TARDIS – Time and Relative Dimensions in Scoping
One of our biggest concerns as business analysis practitioners is scope: how do we define scope, how do we guarantee that we can deliver everything that satisfies the scope, and how do we ensure that we don’t stray outside the scope?
In other words, how do we place our hand upon the BABOK and swear that the analysis we give will be the scope, the whole scope, and nothing but the scope?
How wide is it?
When most people think about scope, they think about the boundaries of an area or domain, constraining the breadth of what we look at so that we focus more sharply on those processes and activities that require change.
This definition is inherently two-dimensional.
Imagine an episode of Doctor Who, where he and his trusty sidekick have to work out how they can get across a puddle. If the Doctor thought about problems in just two dimensions, he might think he can solve the problem of crossing the puddle by looking only at how long and wide it is; because this tells him whether he can step or jump across it.
This perspective is probably sufficient early in a project where we want to define the business scope, but the real world is not just two-dimensional.
How deep is it?
Within and below the business scope is the solution scope. Most problems I have seen with scope are with the solution scope; that is, how simple or complex will the solution be, are we happy with manual processes alone, with some minimal technical support of the main scenario, or do we need full automation of every possible scenario.
This takes the definition into the third dimension, i.e. how deep it is.
So now Doctor Who could use his sonic screwdriver to gauge how deep the puddle is; which tells him at least whether he can easily walk across it, wade through it up to his waist, or that he’ll need a boat.
The deeper it is the more expensive or time-consuming it will be; but we need to know that before we start, right? Too many projects are approved to go before the solution options have been considered, and this is one of the most common reasons for cost and time blow-out.
The only thing constant is change
And of course, one of the biggest issues for our projects is that they assume the scope is fixed at the outset and work to deliver that; only discovering toward the end that the scope has shifted or grown so that they will struggle to get sign off or worse still, the business will sign it off and never use it.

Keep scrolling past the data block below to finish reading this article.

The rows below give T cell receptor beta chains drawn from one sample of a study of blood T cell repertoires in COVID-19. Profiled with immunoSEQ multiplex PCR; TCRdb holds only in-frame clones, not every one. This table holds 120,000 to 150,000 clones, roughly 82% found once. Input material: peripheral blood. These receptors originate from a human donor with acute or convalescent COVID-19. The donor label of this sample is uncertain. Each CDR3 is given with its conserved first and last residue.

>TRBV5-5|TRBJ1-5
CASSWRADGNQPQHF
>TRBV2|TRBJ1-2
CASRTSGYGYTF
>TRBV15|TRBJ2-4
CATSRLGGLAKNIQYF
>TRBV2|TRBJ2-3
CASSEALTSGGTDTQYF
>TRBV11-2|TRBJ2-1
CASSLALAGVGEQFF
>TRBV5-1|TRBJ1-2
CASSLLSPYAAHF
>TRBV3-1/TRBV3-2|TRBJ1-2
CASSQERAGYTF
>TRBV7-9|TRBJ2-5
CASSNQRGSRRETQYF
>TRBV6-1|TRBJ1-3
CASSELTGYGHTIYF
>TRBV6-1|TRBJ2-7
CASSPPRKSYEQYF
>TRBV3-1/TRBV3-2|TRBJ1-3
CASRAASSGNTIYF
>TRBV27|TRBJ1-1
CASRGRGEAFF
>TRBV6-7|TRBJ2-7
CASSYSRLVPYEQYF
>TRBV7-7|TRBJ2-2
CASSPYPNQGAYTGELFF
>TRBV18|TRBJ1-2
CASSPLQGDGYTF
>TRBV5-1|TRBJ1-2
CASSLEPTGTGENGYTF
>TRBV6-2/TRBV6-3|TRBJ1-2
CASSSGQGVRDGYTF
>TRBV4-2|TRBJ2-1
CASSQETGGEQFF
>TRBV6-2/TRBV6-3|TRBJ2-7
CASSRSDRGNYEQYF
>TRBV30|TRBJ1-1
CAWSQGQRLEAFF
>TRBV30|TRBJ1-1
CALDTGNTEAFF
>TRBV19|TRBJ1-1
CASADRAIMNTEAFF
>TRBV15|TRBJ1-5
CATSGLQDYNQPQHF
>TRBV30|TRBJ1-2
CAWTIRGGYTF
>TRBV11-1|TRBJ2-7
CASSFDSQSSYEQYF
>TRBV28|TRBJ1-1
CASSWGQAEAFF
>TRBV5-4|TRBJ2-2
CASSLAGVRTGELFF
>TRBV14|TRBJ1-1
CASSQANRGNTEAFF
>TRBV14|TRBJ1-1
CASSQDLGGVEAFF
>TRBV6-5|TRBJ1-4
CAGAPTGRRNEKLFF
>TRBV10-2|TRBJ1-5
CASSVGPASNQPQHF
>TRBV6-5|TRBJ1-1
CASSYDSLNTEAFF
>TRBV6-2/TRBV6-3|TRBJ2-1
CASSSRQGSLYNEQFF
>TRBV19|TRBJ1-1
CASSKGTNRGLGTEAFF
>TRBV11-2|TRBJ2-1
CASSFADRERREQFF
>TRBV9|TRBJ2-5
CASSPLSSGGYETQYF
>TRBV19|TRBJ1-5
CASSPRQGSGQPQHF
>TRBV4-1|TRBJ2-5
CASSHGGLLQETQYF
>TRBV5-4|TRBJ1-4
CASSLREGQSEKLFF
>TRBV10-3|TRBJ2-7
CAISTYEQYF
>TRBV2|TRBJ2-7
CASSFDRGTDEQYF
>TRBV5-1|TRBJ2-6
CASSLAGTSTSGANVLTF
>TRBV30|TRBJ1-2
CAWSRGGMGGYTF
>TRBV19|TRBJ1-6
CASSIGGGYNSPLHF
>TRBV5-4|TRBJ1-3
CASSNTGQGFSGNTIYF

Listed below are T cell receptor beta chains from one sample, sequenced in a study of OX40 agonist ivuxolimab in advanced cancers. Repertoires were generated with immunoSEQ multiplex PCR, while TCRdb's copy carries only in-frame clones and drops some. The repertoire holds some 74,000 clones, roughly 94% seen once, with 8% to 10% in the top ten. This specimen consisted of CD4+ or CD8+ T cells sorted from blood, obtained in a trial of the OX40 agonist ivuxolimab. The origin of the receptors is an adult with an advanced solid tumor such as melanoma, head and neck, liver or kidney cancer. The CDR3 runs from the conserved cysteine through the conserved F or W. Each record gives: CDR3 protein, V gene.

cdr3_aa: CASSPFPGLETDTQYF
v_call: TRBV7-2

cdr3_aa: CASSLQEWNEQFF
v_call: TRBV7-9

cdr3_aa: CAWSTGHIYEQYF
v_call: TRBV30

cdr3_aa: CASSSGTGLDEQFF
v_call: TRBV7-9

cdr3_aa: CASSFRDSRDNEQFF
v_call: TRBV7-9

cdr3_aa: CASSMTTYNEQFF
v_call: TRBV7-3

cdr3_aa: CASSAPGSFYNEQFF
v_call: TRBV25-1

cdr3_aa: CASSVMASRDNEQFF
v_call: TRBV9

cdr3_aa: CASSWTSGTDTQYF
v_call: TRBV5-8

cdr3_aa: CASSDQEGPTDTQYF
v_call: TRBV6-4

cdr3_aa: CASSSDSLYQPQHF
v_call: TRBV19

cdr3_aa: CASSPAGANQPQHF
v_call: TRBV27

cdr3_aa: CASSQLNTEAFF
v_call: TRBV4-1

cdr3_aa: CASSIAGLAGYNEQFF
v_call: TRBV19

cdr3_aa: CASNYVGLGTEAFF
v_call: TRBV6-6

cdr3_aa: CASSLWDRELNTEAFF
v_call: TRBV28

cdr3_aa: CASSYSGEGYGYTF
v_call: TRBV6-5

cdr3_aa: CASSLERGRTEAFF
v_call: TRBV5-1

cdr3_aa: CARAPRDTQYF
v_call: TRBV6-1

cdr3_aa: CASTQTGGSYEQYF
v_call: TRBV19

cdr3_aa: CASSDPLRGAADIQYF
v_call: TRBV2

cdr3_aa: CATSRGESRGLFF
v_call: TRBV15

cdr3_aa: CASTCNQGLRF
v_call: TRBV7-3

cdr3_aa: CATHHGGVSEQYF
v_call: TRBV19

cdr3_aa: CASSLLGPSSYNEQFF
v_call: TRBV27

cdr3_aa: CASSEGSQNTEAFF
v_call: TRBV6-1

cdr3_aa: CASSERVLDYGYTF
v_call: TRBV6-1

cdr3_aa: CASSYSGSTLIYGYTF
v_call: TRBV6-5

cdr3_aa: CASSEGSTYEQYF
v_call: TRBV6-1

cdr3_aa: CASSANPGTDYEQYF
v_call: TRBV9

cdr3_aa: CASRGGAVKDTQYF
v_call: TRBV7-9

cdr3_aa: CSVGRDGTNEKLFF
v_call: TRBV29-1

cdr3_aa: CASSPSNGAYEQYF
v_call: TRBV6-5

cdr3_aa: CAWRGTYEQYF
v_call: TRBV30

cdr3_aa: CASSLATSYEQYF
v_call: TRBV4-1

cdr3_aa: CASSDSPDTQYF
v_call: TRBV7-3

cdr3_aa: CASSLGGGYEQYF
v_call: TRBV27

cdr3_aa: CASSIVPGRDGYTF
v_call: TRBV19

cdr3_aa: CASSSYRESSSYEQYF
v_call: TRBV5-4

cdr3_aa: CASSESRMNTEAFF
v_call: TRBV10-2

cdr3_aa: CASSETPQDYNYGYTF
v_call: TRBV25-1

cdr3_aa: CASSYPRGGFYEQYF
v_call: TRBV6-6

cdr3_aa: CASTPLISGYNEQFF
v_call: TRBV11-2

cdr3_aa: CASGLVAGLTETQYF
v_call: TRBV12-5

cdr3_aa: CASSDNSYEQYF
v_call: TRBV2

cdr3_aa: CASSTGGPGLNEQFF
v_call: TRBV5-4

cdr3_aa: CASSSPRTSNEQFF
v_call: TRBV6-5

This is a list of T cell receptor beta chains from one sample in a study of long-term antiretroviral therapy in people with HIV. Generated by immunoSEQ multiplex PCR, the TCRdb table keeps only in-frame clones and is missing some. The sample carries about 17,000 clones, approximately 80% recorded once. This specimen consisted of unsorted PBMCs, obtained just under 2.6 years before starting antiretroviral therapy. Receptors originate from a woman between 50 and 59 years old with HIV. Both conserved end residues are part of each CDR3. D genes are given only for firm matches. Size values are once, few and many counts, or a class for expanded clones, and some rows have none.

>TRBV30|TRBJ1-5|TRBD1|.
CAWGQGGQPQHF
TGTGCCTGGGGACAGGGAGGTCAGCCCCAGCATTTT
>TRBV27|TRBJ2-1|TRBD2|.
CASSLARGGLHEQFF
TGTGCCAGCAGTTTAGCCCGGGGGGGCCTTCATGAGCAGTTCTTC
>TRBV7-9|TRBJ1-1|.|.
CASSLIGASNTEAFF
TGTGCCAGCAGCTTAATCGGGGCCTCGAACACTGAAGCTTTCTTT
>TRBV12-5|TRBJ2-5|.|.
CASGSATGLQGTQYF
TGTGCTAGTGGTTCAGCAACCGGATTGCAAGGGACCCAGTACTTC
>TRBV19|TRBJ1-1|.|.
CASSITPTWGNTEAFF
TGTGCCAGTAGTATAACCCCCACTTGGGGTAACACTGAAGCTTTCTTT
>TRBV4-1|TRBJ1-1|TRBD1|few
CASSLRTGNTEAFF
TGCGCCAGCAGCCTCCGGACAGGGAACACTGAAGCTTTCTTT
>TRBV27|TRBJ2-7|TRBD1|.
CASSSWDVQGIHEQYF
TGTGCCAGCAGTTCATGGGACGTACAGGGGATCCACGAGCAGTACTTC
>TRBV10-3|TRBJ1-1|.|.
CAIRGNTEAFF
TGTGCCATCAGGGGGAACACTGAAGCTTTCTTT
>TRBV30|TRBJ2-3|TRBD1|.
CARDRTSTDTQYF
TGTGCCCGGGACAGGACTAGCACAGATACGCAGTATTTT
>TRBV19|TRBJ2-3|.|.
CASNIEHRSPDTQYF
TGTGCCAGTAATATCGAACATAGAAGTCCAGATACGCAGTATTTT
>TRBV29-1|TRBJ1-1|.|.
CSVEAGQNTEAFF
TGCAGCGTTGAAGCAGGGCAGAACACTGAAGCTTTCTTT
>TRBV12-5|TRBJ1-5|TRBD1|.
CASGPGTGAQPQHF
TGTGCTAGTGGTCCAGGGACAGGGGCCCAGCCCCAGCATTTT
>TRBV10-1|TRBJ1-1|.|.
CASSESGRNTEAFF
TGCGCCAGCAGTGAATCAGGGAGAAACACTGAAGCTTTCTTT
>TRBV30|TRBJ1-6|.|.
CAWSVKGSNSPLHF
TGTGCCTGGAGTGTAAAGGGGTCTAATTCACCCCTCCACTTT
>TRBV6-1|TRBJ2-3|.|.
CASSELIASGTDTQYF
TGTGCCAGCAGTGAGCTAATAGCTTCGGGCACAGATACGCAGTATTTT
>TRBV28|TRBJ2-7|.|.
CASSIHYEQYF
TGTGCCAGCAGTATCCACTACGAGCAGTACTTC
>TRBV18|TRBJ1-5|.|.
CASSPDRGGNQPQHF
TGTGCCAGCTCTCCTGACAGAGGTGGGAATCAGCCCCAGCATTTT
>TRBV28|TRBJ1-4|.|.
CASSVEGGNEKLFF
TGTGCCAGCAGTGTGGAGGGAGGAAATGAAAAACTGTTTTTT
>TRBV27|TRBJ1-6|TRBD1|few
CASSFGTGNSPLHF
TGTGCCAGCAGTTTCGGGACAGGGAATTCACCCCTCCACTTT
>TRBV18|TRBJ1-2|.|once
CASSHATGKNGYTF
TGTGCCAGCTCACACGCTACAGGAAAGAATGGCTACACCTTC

Of course, this is about the state of something over time, and so introduces the fourth dimension: time.
Back to our puddle; if the Doctor looked at it in the morning, then popped off for a few hours, when he came back the puddle may have dried up, run somewhere else, or grown in area or depth if the rain continued. He cannot then hope to get across it the same way, and if it’s gone completely he doesn’t need to bother at all.
We should never assume the scope stays fixed; and how can we deal with that?
Denial: Some organisations seek to constrain this by enforcing strict change control, in effect putting brakes on change. While this means the scope stays the same during the life of the project, it doesn’t mean it will be fit for purpose when it’s ready for delivery – so we get cost and time blow-out as we redress that.
Acceptance: Smarter organisations accept that scope will change; they baseline the business scope, and work in smaller chunks to elaborate the solution scope on an ‘as needed’ basis. They can continuously check that the scope is still sound, and if it has changed, avoid doing work that will be unnecessary. Although this could end up with only delivering 80% of the original solution scope, the project can still end on time and within budget … or they can choose to continue if that final 20% is really needed.
At the end of the episode, as Doctor Who vanishes off on his next adventure, we’re faced with what’s left and have to ask:
- What has been your experience of problems with scope?
- How does your organisation seek to cope with changes in scope?
- Are there any other approaches that you have seen work?
- And, most importantly, what was so important about the puddle and couldn’t the Doctor just have used the TARDIS to reappear on the other side?
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